Hospice Planning (FAQ)

Frequently Asked Questions (FAQ) About Hospice and End of Life Planning

As complicated as hospice may sound, there are certain questions which come up repeatedly.  There are many books and articles online that discuss hospice so let’s at least review some of the questions that seem to frequently come up.

Hospice care focuses on the quality of life of a person with a serious illness that is approaching the end of life. It includes emotional and spiritual support for both the patient and their loved ones. Still, deciding whether and when to start hospice can be a difficult decision, and it may cause people to feel uncertain about its appropriateness and confused or overwhelmed.

What is Hospice Care?

Hospice care is a Medicare insured service for people with serious illnesses who choose not to get (or continue) treatment to cure or control their illness. People may choose to enroll in hospice care if the treatment is unlikely to be effective or if continuing it has become too burdensome. Hospice aims to provide comfort and peace to help improve quality of life for the person nearing death. It also helps family members cope with their loved one’s illness and can also provide support to the family after the person dies, including help with grieving, sometimes called bereavement care. Medicare reimburses for hospice services when a physician determines that a patient has a life-expectancy of 6 months or less.

Many people with a serious illness use hospice care. A serious illness may be defined as a disease or condition with a high risk of death or one that negatively affects a person’s quality of life or ability to perform daily tasks. It may cause symptoms or have treatments that affect daily life and lead to caregiver stress. Examples of serious illnesses include dementia, cancer, heart failure, and chronic obstructive lung disease.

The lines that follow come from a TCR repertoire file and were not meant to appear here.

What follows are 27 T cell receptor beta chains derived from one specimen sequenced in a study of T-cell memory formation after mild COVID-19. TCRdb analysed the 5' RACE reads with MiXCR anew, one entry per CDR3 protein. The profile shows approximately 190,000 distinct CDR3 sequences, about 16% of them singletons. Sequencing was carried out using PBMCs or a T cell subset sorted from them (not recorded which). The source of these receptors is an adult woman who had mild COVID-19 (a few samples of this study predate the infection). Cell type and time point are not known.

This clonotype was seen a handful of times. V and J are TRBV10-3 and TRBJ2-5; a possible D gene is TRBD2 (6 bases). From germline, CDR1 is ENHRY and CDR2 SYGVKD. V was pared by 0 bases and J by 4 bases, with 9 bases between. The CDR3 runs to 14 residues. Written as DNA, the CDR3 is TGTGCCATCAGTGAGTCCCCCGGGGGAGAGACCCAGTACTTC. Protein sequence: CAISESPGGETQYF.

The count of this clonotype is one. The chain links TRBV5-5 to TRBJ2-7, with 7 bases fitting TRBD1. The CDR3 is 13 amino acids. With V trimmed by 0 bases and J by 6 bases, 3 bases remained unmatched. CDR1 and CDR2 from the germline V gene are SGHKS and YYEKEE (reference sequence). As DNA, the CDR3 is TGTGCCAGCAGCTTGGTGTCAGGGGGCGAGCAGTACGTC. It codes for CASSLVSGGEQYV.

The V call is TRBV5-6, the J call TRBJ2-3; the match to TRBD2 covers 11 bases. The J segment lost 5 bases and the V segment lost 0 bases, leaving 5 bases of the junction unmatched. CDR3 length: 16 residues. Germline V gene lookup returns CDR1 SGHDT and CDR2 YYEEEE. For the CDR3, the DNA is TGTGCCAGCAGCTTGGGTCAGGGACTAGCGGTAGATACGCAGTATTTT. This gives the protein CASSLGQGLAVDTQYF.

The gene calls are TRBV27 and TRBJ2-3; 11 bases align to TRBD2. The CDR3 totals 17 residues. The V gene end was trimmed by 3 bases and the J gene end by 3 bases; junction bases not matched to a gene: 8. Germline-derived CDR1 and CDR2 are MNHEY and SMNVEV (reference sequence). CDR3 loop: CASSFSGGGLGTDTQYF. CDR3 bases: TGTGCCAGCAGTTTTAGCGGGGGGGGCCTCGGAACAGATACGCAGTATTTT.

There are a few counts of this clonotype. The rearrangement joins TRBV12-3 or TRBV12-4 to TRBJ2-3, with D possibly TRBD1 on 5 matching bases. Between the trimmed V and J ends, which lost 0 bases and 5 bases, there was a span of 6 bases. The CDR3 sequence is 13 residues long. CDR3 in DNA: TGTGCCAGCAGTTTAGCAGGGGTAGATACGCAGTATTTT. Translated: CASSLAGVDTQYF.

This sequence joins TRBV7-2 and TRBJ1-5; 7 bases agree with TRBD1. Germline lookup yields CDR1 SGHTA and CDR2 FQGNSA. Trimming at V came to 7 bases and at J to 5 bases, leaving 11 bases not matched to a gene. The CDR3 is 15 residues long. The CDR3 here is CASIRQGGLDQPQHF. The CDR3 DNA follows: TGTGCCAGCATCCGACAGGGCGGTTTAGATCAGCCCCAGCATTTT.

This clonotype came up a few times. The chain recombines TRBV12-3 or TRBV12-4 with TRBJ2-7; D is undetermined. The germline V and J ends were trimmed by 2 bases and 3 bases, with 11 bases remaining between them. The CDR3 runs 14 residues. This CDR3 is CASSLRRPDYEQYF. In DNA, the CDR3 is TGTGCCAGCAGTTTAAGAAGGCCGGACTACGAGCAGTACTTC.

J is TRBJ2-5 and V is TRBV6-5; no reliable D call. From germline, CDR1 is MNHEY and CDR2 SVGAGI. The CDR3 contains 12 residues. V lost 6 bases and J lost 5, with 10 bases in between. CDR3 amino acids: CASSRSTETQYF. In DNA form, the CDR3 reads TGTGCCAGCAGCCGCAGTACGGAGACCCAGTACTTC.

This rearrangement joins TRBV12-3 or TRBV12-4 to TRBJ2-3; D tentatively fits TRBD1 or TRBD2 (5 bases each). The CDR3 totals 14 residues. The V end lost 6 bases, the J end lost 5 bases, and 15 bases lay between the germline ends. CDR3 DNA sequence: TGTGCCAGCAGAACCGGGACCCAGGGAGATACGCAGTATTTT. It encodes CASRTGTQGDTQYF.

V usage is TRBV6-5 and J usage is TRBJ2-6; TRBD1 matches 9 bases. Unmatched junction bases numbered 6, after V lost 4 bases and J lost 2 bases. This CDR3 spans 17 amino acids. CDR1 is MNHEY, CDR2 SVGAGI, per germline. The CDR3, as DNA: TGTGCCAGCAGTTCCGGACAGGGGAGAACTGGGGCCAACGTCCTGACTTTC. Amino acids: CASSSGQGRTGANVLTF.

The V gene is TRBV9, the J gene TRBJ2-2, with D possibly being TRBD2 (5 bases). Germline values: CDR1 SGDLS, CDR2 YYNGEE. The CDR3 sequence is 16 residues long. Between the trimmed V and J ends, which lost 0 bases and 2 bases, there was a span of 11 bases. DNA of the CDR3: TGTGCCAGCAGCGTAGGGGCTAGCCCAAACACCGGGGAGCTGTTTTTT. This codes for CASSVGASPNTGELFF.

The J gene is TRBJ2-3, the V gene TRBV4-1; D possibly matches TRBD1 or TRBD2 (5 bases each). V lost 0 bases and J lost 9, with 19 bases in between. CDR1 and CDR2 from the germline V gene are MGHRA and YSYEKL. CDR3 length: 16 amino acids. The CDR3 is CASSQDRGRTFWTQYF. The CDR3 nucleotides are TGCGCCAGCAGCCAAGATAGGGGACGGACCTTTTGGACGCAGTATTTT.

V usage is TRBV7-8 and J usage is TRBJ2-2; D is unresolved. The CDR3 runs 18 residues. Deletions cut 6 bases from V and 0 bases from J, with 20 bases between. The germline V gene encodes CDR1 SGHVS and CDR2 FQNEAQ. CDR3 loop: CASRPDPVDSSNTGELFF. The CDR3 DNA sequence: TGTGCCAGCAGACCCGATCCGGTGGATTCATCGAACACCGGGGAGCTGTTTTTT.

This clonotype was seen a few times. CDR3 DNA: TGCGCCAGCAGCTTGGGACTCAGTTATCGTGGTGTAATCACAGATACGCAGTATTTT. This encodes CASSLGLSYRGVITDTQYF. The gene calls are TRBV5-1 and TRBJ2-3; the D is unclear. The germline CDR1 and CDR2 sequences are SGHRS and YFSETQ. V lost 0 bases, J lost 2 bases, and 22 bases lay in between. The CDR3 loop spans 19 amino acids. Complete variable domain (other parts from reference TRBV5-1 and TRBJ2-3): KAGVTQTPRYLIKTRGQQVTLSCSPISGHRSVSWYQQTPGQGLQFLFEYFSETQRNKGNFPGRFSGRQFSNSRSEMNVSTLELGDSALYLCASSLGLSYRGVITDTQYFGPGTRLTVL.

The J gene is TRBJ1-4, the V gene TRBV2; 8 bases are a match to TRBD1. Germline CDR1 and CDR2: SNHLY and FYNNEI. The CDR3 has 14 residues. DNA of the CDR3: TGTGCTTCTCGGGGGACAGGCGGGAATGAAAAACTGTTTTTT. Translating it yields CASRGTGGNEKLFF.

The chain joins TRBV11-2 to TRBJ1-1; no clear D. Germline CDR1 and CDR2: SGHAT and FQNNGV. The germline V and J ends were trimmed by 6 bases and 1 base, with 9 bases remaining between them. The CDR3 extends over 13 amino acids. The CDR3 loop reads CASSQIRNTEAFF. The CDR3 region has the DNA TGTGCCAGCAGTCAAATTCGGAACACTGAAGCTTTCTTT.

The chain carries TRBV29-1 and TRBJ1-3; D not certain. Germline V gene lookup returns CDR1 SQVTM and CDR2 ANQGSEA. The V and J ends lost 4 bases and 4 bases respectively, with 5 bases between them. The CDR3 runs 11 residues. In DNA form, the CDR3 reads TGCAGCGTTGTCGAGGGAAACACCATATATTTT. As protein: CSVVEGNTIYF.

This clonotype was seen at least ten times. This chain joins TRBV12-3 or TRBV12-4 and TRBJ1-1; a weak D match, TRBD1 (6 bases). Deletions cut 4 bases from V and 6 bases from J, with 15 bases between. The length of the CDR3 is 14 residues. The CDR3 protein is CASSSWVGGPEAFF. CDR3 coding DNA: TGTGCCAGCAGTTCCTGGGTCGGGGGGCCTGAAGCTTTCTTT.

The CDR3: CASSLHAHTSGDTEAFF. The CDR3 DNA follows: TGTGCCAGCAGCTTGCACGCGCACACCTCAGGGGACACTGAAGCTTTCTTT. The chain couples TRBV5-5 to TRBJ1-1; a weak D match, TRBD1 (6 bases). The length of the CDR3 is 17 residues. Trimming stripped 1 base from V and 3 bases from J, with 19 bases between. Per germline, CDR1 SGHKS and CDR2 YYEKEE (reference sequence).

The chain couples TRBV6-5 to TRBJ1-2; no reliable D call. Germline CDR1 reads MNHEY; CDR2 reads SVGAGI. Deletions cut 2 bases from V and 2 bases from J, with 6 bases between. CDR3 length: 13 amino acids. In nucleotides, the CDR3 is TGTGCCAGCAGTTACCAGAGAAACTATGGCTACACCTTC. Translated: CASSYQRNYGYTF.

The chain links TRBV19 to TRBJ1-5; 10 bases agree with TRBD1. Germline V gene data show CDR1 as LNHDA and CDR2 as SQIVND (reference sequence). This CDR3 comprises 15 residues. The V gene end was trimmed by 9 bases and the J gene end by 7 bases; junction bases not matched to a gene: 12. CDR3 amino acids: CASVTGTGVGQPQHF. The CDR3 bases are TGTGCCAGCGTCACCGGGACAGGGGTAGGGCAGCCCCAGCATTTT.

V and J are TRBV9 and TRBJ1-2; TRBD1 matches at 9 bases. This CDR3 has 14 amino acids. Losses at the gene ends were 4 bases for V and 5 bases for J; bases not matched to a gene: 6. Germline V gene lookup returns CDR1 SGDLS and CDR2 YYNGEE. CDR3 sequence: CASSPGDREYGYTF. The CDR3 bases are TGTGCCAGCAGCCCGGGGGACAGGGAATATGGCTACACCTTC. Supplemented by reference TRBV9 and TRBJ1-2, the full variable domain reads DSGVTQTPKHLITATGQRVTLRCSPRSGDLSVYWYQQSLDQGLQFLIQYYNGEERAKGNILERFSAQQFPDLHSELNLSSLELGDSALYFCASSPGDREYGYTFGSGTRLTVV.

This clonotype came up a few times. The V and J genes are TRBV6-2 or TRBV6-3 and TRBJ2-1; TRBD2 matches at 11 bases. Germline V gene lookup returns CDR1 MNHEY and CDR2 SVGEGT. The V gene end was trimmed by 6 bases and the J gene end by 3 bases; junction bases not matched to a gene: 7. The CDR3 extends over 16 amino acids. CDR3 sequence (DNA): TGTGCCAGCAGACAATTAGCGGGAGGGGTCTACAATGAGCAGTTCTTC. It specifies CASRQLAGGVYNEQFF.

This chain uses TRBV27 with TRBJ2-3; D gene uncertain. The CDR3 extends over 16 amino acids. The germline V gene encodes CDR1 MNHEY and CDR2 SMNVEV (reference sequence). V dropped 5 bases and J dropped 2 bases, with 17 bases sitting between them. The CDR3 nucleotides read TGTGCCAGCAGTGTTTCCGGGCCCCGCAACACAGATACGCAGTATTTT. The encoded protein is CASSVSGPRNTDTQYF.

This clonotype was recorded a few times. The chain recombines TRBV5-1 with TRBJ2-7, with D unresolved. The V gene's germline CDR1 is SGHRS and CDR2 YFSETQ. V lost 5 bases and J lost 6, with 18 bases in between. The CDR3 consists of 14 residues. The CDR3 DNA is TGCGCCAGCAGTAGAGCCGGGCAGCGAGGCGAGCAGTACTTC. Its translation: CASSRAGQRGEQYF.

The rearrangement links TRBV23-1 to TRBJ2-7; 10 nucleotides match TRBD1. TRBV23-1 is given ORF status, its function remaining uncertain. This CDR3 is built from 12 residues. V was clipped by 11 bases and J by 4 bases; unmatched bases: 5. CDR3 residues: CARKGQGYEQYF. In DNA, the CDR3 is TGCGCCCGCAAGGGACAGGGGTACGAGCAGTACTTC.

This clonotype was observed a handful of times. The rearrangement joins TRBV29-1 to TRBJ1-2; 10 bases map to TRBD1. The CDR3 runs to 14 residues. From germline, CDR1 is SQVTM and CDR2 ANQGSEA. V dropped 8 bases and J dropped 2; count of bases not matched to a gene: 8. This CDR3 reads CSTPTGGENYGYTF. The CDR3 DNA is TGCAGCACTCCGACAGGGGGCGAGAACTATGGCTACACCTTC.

Am I eligible for hospice care?

Anyone with a serious illness who doctors think has a short time to live — generally 6 months or less —usually qualifies for hospice care. For Medicare to pay for hospice care, patients must stop medical treatment intended to cure or control their illness.

Does hospice benefit people with advanced dementia?

Most people with advanced dementia cannot communicate clearly, which means they may not be able to share their concerns with their caregivers. Caregivers may find it difficult to provide adequate care at the end of life because of this and other concerns. Hospice care can help with this situation. Hospice — whether used at home or in a medical facility — can provide caregivers and the person with dementia the support they may need near the end of life. Studies show that family members of people with dementia who received hospice report better quality of care and having more of their needs met at the end of life.

What are the benefits of using hospice care?

Studies have shown that when a person enrolls in hospice care they are more likely to have increased family satisfaction and better symptom and pain management. They are also less likely to undergo tests or be given medication they don’t need or want.

What services does hospice care provide?

Hospice care can provide a range of different services depending on your symptoms and end of life care wishes. These services include, but are not limited to, emotional and spiritual support for the person and their family, relief of symptoms and pain, help with advance care planning, therapy services, like physical or occupational therapy, and much more.

Where does hospice take place?

Hospice can be provided in many settings — a private home, nursing home, assisted living facility, or in a hospital. Many people choose to receive hospice care at home so their friends and family can visit as they wish. Other considerations may include one’s home environment vs. another setting, cost, and stability of the person’s condition. Choosing where to receive hospice care is a personal decision, but it may be helpful to talk with family members, your caregiver, or your doctor about the level of care you need and if it can be provided at home. The costs for receiving hospice care at different locations may differ.  Hospice under Medicare, however, does not cover the costs of room and board at a nursing home or in your home.